The UK’s supermarket price inflation has reached a new record high, pushing average annual household expenses to £837 as consumers increasingly browse at several shops in search of the best deals, Entrepreneurng report.
According to the most recent data from the data firm Kantar, year-over-year price rises for groceries reached an all-time high of 17.5% in the four weeks to March 19 compared with a year earlier.
The fastest-rising prices are for eggs, milk, and cheese. According to Kantar, the most recent price increases result in an average yearly household grocery spend of £5,617.
To find the greatest discounts, consumers are preferring to shop around, visiting three or more of the top 10 food merchants each month.
Fraser McKevitt, head of retail and consumer insight at Kantar, said, “Unfortunately, it’s more bad news for the British public, who are facing the ninth month of double-digit food price increases.
“But, consumers are acting and looking about for the greatest deal. Every single grocery store had a rise in customers this month, and households visited the store an average of little over four times per week in March.”
That is the highest frequency we have observed since the pandemic began, excluding Christmas.
The supermarkets are competing to prove their worth and draw customers in by addressing the issue of rising grocery prices. People will shop elsewhere if they don’t like the prices at one retailer because this market is extremely competitive.
In light of worries about product shortages brought on by rising energy prices, Brexit, and the climate issue, the amounts of tomatoes, peppers, and cucumbers purchased at independent stores increased 32%, 26%, and 21%, respectively, last month. Certain grocery stores, like Asda and Morrisons, rationed particular salad ingredients.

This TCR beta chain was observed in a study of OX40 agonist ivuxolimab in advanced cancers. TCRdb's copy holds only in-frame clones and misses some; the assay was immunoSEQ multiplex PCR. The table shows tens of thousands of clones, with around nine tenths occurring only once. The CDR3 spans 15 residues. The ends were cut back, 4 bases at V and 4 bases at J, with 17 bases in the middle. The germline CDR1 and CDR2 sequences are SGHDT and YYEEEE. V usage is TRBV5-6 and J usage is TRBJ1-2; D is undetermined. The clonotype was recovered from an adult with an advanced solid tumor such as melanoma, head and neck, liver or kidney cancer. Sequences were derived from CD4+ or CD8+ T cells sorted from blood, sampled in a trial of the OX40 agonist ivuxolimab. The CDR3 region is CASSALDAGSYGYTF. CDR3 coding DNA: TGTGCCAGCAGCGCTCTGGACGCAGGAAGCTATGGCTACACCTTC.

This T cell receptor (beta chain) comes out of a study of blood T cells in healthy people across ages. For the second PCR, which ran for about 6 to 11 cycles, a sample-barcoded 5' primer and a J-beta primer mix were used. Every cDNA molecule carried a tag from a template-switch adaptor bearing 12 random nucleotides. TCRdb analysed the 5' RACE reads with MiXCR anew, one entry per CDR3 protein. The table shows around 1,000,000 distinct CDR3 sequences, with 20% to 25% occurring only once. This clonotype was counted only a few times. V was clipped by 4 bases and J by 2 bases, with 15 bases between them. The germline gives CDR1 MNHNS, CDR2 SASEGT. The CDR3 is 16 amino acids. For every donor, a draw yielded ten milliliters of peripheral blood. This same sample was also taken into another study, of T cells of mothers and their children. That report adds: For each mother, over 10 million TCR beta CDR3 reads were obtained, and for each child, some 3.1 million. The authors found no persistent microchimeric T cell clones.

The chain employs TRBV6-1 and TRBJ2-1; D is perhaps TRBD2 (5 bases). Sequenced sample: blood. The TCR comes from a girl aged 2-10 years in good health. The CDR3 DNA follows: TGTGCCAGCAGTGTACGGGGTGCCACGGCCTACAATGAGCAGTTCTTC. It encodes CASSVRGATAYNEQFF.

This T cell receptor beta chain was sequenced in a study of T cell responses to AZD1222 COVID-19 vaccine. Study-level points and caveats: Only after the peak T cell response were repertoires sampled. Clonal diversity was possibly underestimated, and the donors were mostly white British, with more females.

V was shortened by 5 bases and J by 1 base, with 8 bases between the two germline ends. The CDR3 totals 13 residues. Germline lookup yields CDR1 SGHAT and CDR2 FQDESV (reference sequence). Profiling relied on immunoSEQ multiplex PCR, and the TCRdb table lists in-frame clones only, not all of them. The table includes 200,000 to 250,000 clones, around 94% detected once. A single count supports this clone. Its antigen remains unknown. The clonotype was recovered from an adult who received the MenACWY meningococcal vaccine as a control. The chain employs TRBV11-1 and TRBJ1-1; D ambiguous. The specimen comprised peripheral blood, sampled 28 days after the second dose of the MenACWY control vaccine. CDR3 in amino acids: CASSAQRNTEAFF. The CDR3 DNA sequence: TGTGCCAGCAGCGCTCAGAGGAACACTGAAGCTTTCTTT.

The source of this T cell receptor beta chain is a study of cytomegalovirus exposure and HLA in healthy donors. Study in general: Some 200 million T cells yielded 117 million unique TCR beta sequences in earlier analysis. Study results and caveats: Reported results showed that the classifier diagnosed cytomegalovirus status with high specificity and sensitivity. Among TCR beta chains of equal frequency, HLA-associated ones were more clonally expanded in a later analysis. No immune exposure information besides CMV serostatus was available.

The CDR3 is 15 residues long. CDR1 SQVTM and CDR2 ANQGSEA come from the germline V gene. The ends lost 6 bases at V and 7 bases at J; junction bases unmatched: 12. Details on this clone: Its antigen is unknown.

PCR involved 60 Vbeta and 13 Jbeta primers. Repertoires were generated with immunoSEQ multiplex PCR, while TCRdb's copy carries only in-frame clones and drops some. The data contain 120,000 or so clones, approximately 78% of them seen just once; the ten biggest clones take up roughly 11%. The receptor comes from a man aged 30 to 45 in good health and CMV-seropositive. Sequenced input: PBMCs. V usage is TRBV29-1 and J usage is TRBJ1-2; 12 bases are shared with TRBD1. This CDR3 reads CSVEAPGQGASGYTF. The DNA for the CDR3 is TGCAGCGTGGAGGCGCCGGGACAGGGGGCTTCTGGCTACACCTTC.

Easter shopping has begun, with hot cross bun sales up 5% and volume sales of chocolate eggs up 6% over last year, according to Kantar.
The fastest-growing supermarket was the German discounter Lidl, while Aldi’s rival set a new market share record with 9.9%. Morrisons managed a 0.1% growth, but it was entirely due to rising food prices, which caused a sharp decline in the number of items it sold. Similar to Waitrose, owned by John Lewis, which witnessed a 2.1% increase in sales but a 4.5% decline in market share as a result of lower sales volume.
According to WhichSue ?’s Davies, head of food policy, “month after month we’ve seen a dramatic increase in food prices, but our monthly supermarket price analysis shows that some supermarkets are much cheaper than others, so it’s unsurprising that people are choosing to shop where prices tend to be the lowest.
“Supermarkets must make sure that everyone has access to basic, reasonably priced food with transparent unit pricing to aid consumers in item comparison and assist them to discover the best value alternative.”
Also, businesses must offer a wider variety of price points so that customers do not need to spend exorbitant prices to put wholesome food on the table.
Separately, Ocado’s retail joint venture with Marks & Spencer stated that higher customer traffic led to a better-than-anticipated increase in first-quarter sales to £584 million.
In the 13 weeks leading up to February 26th, the average basket value remained constant but the average basket size decreased to 45 items due to an 8.3% rise in the average sales price. The frequency at which clients placed orders is returning to pre-Covid levels.
To reduce food waste, customers are spending less on fresh food and purchasing more chilled and frozen goods, according to Hannah Gibson, chief executive of Ocado Retail.
Source: The Guardian